DVD Review: Lupin The Third: The Fuma Conspiracy


Lupin The 3rd

The Fuma Conspiracy

Eastern Star / Discotek



Goemon, the master swordsmen of the Lupin gang is getting married to a young girl (like, still in high school young), and the whole gang is invited.  But the master thieves become the thieved when the Fuma Clan’s ninjas crash the wedding to steal a vase which will lead them to hidden treasure of the Suminawa clan (from whence the high school girl descends).

The last Lupin title I reviewed was a caper film, a relatively complex plot with mysteries to be solved  and plans to be hatched.  The Fuma Conspiracy is much simpler.  The three groups; Lupin’s gang, the Fuma Clan, and the police, all know where they are going.  The story, then, is a race to see who can get to the treasure first.

Lupin, Zenigata, and Fujiko still get the biggest roles in this film, but Goemon has a significant part as well; including some insights into his character which, given his stoic nature, are welcome.

The plot of the movie plays very well with the dynamics of the group.  While Lupin’s gang is happy to help their friend out, they are still thieves who have every intention of stealing  the family treasure for themselves.  It’s like a human version of fable about the scorpion and the frog.  Goemon has no choice but to seek the aid of people who freely admit they will betray him later.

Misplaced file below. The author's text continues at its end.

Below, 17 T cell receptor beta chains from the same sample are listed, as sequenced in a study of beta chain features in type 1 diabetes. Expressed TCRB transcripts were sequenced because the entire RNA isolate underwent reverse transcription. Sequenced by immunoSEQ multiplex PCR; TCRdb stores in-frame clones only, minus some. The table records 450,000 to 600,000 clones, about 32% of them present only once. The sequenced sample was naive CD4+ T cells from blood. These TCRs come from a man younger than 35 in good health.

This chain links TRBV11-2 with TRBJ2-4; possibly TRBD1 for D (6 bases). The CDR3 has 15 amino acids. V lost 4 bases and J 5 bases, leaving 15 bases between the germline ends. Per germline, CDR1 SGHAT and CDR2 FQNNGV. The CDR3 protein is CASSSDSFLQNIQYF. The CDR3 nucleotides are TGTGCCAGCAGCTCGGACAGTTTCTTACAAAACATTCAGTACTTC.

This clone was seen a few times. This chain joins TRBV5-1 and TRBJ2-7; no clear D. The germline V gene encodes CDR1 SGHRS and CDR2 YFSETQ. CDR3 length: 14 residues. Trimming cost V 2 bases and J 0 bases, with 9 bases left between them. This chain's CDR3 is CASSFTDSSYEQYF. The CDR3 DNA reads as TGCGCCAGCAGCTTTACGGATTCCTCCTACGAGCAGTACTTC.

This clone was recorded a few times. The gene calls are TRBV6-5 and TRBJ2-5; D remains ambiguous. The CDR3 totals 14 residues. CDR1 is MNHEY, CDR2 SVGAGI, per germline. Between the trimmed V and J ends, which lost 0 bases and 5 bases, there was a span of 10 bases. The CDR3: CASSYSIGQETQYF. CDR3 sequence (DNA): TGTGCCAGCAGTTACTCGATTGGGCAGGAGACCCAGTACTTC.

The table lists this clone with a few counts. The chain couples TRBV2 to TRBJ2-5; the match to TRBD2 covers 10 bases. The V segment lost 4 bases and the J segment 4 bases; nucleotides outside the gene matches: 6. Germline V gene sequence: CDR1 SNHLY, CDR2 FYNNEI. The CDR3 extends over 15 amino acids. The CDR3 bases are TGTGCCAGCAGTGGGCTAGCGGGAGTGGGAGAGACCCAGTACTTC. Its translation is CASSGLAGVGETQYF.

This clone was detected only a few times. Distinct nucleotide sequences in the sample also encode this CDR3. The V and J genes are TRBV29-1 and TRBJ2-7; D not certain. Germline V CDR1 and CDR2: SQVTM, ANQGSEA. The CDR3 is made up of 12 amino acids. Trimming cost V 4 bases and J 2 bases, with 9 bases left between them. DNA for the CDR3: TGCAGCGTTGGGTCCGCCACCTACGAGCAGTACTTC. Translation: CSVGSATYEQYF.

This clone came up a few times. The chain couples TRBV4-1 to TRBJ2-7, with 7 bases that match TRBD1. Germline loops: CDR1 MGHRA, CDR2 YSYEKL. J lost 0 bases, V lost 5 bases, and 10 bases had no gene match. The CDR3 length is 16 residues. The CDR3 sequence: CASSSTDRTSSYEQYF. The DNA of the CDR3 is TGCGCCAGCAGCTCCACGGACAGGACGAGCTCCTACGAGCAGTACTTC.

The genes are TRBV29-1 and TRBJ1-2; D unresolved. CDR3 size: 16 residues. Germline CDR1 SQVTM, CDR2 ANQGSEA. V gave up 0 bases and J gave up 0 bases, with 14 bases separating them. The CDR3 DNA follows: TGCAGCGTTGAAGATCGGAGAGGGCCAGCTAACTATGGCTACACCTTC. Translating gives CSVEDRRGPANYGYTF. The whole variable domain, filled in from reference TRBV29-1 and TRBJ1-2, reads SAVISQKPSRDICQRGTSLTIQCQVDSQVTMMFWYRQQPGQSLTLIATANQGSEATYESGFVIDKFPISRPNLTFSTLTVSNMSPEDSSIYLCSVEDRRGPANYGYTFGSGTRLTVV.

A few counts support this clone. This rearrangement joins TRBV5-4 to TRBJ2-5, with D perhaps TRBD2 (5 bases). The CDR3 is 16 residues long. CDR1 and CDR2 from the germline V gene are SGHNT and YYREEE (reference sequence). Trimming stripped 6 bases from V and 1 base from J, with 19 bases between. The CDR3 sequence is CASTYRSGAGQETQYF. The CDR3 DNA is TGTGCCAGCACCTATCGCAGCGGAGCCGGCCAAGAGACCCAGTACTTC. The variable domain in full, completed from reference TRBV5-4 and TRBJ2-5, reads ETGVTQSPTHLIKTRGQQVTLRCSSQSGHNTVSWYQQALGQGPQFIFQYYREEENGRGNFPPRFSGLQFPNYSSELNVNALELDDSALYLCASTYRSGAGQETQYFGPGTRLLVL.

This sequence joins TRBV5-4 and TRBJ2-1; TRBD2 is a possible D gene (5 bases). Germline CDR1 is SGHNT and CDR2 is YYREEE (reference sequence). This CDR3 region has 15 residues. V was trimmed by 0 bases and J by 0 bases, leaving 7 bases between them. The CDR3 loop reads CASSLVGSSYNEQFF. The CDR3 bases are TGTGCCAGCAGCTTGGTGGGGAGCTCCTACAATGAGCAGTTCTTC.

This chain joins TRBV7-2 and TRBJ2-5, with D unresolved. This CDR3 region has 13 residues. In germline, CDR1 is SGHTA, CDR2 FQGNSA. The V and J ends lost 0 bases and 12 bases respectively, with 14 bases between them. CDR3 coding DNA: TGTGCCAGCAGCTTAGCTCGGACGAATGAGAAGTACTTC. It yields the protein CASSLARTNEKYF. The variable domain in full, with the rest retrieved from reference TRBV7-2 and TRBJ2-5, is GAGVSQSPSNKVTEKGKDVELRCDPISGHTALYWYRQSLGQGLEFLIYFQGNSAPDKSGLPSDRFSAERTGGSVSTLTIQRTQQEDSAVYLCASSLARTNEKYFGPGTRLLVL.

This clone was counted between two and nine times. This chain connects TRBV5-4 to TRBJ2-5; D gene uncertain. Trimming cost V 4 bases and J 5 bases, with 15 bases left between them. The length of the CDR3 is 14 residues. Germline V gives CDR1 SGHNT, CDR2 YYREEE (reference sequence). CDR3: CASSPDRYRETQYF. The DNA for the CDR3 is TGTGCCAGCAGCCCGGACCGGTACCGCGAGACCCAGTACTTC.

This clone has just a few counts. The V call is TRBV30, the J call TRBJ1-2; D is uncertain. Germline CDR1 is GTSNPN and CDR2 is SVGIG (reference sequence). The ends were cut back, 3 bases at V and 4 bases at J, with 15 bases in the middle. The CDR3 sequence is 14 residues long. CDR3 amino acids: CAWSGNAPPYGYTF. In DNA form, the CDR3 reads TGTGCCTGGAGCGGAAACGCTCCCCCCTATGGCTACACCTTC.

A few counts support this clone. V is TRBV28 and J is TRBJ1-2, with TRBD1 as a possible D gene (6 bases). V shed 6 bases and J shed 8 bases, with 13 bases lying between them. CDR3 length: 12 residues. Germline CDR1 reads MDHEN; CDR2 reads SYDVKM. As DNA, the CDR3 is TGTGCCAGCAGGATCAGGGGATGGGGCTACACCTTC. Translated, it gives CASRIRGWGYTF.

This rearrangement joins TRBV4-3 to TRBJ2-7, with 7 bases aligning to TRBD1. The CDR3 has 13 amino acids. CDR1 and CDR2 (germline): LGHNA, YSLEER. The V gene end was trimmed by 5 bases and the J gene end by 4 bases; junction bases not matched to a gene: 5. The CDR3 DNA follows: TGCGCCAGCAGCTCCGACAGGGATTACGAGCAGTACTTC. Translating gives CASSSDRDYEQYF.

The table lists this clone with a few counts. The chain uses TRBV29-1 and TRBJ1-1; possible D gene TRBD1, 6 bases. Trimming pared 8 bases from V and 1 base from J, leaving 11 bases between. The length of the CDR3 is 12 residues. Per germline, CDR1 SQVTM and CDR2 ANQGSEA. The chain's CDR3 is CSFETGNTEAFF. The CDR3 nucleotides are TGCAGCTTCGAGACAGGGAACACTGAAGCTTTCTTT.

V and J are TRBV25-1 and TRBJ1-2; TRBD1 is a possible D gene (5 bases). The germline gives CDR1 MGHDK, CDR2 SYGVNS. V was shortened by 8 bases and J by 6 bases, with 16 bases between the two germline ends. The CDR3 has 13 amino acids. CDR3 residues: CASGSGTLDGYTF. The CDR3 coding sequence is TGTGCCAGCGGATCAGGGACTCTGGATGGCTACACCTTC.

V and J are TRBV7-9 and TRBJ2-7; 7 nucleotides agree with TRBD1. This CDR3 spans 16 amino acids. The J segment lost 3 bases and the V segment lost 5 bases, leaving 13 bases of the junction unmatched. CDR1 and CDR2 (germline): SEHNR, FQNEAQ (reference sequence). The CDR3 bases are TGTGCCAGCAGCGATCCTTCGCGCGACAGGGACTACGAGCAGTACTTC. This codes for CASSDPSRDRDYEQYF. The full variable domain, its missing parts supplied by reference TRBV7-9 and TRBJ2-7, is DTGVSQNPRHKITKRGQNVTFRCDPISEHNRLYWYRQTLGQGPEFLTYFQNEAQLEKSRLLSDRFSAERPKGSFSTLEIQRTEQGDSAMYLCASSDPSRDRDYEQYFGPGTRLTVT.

Inspector Zenigata has a nice role in the film as well.  As the movie begins, he is retired and living as a monk, believing Lupin to have been killed.  Upon finding out that he isn’t, he jumps right back into the hunt.  There are a number of scenes which explore the nature of Zenigata and Lupin’s relationship.  Zenigata saves Lupin’s life at one point, which may seem odd, until you remember that Zenigata is driven by a devotion to the law, and killing Lupin would not be just.  While they remain enemies, there’s a mutual respect as well.

Being a chase movie, there are several car chases and a trek through a booby-trapped castle; all of which are lushy animated, creative, and well paced to keep the sense of ‘the chase’ always present.

The animation style has a slight ‘cartoony’ feel to it.  Things are a little rounder, and physics are a little looser.  It suits the story well, and is exploited to great effect in the car chase scenes.

The DVD from Discotek / Eastern Star has significantly better video than the previous Animeigo disc.  It is completely unaltered with the original Japanese credits and titles.  Audio is DD 2.0, in English and Japanese.  Subtitles are fine, but I think there are 2-3 lines that aren’t subbed in the movie, either that or the timing of the subs is off.